Having said that, Ron Paul should be properly regarded as a localist/decentralist, and some in his burgeoning movement as well. Relative to the existing political options, their version of libertarianism offers more space for local decision-making, and for the self-organizing associations and bottom-up ordered civil society Americans were known for, as noted by de Tocqueville and many others. Now trads have reason to regard uncritical free-market zealots with a wary eye, as libertarianism can easily degenerate into Wal-Martism, libertinism of the Hunter Thompson variety, and worse. Still, one might note with hope the crossover of sensibility between the volunteer-driven Paul “Revolution”, passion-driven techie special-interest groups such as the Linux movement, DIY craftspeople/Maker Fairs, local beer-making cooperatives, and so forth. The intellectual leap between wanting less state intervention in the economy, opposing corporatism, pouring energy into affinity groups, and identifying with small business culture on the one hand, and re-visioning economics along pre-liberal, pre-Enlightenment, localist, and distributist lines with the household and family as the foundation on the other may not be so huge after all.
If delicate tea roses grow best on root stock that isn’t renowned for its beautiful inflorescence (that’s why horticulturists graft parts with the perfumed petals to it, duh) but for its capacity for sustaining sound growth in uncertain climates, then Kentucky’s influence can be quite far flung, but not immediately visible, no ? Consider:
Kentucky transplanted to China … aroma refulgent in rootedness … a shelf adorned in “locals” from a veritable global root stock.
Have no fear, the ghost of Daniel Boone will hold Rand Paul accountable… most particularly in the home of tea aka chai ceremony culture (China)
The Chinese hold most of our “local” debts in the form of treasury bonds… and they have the corner on the Rare Earth market (their mines are the only ones producing that’s why the Ambrose’s live and work there not here … we “locals” didn’t like getting our hands dirty so we passed “conservation edicts” to preserve the pristine wildernesses of the rare earths beneath our feet in order import the technical know-how we exported in favor of … rootedness?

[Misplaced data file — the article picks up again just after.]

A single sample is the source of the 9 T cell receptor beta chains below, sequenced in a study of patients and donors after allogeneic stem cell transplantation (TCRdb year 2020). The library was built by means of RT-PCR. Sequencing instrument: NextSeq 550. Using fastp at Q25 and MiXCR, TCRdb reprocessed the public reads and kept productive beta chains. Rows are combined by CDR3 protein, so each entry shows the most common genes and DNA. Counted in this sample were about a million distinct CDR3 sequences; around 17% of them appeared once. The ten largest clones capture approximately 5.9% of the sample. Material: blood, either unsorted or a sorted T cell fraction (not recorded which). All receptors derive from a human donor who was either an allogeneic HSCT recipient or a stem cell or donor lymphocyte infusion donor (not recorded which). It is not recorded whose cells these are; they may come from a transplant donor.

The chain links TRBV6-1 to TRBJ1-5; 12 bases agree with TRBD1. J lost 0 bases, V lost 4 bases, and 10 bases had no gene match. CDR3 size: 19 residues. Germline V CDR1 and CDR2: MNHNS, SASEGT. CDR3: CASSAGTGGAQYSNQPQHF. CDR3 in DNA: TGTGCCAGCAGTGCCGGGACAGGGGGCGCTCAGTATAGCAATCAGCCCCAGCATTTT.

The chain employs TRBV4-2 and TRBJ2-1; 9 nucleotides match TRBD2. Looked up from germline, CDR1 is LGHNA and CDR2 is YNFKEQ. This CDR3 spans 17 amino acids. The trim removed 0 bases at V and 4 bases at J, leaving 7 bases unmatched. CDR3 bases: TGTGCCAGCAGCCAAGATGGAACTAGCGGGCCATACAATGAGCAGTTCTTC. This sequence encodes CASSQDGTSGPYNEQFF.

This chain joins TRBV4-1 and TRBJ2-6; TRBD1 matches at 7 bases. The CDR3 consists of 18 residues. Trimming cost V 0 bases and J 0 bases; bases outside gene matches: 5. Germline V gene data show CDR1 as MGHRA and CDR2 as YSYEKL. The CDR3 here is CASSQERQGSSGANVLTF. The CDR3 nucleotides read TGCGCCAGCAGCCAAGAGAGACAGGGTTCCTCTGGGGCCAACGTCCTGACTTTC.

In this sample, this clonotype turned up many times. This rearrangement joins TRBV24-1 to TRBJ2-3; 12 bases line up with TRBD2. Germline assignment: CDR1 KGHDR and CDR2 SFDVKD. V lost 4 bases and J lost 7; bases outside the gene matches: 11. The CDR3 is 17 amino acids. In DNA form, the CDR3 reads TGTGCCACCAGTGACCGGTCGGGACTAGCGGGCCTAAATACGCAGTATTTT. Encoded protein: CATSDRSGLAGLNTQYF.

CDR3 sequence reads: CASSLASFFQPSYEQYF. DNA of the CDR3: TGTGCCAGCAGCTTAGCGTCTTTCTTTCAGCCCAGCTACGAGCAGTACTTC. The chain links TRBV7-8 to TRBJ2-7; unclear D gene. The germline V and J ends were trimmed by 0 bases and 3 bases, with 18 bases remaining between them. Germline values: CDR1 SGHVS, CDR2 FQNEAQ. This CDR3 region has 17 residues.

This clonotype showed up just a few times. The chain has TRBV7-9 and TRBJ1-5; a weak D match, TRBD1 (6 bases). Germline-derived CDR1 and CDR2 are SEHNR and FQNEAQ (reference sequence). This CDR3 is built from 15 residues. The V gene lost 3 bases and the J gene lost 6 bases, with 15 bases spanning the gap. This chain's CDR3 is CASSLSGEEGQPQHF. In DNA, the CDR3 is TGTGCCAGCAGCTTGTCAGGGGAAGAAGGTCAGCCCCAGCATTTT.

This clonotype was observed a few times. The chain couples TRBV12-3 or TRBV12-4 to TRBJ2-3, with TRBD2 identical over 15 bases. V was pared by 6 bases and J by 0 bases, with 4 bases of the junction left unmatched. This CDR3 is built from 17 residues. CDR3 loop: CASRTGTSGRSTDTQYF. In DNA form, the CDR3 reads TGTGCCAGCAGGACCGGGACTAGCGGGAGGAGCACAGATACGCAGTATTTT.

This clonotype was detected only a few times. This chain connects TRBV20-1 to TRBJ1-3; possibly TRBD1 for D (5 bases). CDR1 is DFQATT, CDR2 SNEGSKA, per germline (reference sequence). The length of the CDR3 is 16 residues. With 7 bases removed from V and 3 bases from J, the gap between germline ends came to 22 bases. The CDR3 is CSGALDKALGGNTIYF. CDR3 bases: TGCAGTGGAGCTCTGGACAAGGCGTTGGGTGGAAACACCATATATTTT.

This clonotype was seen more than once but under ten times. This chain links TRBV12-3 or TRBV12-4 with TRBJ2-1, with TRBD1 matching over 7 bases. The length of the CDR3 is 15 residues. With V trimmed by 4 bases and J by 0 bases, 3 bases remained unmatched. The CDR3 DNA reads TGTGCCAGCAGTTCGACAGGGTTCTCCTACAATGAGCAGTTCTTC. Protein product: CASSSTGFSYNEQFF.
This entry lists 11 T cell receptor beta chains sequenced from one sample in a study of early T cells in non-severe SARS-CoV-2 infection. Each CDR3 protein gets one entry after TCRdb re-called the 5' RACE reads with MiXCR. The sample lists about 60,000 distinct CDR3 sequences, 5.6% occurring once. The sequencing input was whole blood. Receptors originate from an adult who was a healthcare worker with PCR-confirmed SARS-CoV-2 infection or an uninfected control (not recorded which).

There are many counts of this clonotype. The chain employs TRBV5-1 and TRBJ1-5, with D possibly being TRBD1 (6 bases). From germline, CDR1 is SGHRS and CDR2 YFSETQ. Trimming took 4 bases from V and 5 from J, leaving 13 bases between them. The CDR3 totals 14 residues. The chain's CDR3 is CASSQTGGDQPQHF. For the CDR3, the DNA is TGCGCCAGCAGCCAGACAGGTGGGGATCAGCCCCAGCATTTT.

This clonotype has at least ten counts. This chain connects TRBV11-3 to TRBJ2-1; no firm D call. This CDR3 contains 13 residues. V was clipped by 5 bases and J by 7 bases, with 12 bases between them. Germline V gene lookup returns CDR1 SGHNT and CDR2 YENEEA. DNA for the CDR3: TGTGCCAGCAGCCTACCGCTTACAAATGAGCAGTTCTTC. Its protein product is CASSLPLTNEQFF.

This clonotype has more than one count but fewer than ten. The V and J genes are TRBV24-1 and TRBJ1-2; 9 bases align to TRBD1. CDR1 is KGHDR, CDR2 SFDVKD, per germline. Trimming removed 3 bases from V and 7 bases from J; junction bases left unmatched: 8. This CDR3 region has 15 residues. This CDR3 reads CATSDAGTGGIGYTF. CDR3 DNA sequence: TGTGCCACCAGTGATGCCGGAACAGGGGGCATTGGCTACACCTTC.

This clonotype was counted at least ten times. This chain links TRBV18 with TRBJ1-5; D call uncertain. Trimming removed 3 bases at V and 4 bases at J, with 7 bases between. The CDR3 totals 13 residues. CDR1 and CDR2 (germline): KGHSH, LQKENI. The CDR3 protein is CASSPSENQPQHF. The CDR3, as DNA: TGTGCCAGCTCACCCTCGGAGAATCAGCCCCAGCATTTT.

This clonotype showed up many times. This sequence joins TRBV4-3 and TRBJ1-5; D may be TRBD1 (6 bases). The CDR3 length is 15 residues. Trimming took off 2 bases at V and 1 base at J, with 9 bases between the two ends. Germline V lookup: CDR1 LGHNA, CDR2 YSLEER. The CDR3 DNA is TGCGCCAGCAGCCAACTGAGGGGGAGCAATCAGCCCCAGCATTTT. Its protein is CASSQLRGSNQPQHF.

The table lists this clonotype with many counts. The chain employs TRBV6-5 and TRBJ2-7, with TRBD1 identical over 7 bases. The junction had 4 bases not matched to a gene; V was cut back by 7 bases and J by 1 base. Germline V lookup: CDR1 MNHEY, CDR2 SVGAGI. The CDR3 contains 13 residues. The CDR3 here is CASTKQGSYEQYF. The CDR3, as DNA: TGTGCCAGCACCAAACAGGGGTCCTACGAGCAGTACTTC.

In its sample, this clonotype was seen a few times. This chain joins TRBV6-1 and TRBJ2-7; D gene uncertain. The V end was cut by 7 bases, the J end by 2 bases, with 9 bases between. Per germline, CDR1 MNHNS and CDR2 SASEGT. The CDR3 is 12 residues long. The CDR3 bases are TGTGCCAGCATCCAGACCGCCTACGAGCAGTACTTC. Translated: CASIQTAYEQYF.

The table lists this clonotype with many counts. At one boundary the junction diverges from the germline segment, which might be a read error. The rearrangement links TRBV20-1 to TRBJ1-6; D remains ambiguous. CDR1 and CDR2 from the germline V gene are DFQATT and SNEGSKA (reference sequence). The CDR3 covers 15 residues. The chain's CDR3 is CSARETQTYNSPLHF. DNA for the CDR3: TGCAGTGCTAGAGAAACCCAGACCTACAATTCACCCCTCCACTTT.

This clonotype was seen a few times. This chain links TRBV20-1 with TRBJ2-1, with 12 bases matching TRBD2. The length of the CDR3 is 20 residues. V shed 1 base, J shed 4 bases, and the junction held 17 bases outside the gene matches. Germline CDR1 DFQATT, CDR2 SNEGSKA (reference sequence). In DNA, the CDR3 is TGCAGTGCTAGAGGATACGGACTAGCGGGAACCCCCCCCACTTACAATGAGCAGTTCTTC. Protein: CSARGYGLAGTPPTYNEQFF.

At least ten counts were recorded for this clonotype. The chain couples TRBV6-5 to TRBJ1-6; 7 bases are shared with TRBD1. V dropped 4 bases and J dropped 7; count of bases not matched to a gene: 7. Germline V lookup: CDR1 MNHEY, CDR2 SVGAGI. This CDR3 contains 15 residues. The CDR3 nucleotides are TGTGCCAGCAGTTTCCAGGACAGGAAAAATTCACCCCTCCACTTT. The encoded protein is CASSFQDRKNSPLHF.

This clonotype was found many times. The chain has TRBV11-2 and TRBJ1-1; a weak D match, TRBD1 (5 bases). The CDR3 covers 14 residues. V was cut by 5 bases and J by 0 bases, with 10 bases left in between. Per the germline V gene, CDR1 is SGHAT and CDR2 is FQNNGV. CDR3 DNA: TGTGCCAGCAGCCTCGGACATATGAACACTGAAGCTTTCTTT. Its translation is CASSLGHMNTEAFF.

Is a gerontocracy elite Kentucky nostalgia what the author pines after, or a fecund developing locality rooted in natural resources limited to that time and place? Then End the Fed! The FIAT creation of credit via QE pulls the rug from under every carpet in every home in America. While Disney makes movies of Alladin’s imaginary magic carpet, real-life citizens can’t conjure up fantasy worlds – we have to live with the consequences of expropriation of our savings by the Washington “financial experts” – Wall Street wizards couldn’t mess up as much as they’ve been able to without first the central planners washing the funds (as electronic fiduciary media credited by buying toxic assets) down the speculation spigot.
If our currency were liquor, then the dollars in our bank accounts would resemble that almost drained bottle of Blanton’s BUT topped up with faucet water. Bar patrons served the diluted beverage on ice would soon recognize that the aroma and punch they’d purchased in the shot of bourbon weren’t efficacious. Ask yourself why…
The deliciously piquant taste of our current garbage smorgasbord of political “solutions” is the perfect rebuke of the slippery thing the Framers left us. Presented with a discursive form of government and the checks and balances required to maintain a structure of discourse, we have done everything in our power to elevate ideology over idea while Federalizing ourselves beyond prudent levels.